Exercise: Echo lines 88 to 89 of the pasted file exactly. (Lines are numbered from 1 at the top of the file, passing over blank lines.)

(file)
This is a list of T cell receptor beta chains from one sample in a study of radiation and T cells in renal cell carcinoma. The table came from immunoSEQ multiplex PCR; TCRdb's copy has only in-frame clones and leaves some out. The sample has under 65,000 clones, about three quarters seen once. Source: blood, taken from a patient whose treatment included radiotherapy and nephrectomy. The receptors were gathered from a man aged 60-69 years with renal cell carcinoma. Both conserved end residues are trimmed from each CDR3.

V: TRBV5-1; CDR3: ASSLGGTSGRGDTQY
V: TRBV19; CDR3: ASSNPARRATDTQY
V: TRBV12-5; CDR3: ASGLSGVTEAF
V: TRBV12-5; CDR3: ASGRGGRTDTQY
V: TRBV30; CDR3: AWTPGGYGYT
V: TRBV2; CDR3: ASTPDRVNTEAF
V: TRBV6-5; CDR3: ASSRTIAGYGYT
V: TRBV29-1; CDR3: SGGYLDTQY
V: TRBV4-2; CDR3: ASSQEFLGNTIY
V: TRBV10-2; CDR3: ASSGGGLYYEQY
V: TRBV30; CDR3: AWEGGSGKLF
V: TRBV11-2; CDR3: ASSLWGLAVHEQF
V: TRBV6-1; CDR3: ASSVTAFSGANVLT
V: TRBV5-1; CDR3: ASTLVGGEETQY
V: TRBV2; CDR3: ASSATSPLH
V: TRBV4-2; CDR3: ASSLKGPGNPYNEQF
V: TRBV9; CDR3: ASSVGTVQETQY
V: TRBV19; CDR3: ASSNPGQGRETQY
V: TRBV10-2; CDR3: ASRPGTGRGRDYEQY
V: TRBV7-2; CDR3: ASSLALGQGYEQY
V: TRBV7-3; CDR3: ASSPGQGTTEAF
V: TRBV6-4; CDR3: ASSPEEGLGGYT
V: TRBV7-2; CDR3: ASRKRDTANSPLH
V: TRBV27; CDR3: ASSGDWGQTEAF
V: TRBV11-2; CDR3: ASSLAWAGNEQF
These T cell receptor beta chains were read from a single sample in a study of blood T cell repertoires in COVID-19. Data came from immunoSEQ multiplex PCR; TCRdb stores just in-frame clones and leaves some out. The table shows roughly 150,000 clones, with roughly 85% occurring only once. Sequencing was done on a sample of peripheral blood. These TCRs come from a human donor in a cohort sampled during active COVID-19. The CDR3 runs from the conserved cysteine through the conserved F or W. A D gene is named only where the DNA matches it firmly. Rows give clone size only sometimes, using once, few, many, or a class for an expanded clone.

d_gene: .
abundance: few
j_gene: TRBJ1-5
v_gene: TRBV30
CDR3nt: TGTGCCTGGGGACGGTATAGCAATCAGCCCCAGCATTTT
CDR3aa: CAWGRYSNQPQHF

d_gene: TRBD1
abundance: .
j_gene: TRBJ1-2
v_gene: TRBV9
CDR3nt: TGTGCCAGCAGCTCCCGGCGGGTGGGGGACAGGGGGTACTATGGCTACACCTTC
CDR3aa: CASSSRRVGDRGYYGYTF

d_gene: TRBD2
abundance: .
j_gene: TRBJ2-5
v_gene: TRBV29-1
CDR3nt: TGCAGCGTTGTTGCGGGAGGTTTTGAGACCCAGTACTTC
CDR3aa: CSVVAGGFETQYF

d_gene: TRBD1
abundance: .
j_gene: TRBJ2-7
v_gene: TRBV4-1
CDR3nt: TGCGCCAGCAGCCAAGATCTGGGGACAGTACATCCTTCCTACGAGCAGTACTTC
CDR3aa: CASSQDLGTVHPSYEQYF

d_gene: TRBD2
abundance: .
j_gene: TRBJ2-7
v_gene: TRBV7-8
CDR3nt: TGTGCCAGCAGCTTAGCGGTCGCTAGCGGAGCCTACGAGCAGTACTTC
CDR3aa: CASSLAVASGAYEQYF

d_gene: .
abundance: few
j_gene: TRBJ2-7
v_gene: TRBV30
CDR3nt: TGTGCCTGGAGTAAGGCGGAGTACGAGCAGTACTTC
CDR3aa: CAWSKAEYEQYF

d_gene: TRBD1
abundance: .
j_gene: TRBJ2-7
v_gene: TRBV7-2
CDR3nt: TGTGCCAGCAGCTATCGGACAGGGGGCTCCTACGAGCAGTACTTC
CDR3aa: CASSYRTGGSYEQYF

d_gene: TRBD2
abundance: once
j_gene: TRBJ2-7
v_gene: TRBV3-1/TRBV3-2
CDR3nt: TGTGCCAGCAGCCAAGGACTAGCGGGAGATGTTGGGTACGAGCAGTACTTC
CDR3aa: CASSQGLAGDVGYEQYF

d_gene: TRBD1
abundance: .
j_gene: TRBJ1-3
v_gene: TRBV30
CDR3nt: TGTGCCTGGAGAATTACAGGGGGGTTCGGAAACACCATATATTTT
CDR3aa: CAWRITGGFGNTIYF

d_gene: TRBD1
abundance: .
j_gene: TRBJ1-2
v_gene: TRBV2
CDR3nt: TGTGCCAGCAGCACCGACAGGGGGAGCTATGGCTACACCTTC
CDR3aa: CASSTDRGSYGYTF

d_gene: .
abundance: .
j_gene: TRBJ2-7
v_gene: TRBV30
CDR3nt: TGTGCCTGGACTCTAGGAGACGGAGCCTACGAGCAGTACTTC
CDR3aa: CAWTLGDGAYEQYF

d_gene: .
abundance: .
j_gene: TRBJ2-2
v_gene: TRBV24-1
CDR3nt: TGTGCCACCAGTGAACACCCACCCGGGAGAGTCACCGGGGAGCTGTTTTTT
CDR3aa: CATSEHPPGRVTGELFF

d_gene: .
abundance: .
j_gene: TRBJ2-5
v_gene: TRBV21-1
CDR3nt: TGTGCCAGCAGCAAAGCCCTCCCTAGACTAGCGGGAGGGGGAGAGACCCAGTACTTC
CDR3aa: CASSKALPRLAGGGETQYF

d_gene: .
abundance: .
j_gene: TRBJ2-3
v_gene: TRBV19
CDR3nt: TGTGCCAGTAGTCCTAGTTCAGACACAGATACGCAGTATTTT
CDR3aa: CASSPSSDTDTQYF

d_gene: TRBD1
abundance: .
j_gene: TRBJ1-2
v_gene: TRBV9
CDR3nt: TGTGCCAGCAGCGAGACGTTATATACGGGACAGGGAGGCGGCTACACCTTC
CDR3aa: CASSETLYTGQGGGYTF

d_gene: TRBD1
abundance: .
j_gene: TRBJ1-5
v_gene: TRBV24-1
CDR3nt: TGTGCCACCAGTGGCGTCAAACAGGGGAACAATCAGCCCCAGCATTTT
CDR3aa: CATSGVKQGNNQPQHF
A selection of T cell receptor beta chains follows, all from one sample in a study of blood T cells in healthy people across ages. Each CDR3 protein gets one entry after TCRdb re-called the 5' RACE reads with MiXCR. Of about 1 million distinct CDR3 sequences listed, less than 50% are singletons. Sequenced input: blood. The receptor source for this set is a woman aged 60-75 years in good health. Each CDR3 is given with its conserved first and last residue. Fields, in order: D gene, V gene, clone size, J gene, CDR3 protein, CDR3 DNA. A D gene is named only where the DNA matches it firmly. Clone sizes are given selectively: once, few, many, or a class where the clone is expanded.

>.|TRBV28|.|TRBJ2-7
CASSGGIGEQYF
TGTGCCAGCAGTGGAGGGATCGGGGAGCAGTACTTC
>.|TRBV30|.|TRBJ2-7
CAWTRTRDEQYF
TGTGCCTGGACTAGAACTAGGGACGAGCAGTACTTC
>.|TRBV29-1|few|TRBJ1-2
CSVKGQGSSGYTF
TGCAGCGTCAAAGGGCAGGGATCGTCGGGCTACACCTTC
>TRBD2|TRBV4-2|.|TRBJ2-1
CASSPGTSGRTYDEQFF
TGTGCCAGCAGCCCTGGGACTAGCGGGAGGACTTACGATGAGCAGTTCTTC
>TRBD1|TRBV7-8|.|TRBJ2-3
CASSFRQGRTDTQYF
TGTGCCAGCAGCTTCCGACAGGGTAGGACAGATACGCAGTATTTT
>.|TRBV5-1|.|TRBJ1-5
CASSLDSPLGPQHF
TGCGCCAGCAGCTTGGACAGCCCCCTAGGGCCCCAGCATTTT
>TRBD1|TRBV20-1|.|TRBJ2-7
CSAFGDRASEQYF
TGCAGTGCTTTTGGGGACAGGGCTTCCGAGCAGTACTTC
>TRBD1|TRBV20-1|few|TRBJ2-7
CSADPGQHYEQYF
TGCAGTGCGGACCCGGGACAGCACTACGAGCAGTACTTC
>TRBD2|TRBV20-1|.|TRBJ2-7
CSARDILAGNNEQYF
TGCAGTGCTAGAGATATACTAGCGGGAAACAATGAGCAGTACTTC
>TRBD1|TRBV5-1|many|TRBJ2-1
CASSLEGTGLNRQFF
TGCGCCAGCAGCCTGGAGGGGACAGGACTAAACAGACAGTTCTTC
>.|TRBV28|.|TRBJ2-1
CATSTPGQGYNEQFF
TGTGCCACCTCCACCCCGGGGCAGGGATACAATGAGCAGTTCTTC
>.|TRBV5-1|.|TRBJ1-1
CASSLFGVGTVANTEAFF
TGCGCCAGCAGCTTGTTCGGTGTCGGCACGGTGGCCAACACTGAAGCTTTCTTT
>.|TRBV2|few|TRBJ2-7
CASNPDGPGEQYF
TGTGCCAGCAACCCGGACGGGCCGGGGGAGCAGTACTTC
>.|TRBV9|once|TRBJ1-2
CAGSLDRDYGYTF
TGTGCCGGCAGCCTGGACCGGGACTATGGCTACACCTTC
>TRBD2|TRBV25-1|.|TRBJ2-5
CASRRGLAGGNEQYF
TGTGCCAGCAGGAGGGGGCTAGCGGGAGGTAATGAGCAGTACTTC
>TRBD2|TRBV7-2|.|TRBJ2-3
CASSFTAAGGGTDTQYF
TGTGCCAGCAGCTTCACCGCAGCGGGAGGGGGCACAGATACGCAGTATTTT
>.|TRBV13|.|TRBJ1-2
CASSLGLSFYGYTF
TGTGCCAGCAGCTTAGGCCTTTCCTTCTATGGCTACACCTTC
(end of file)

d_gene: .
abundance: .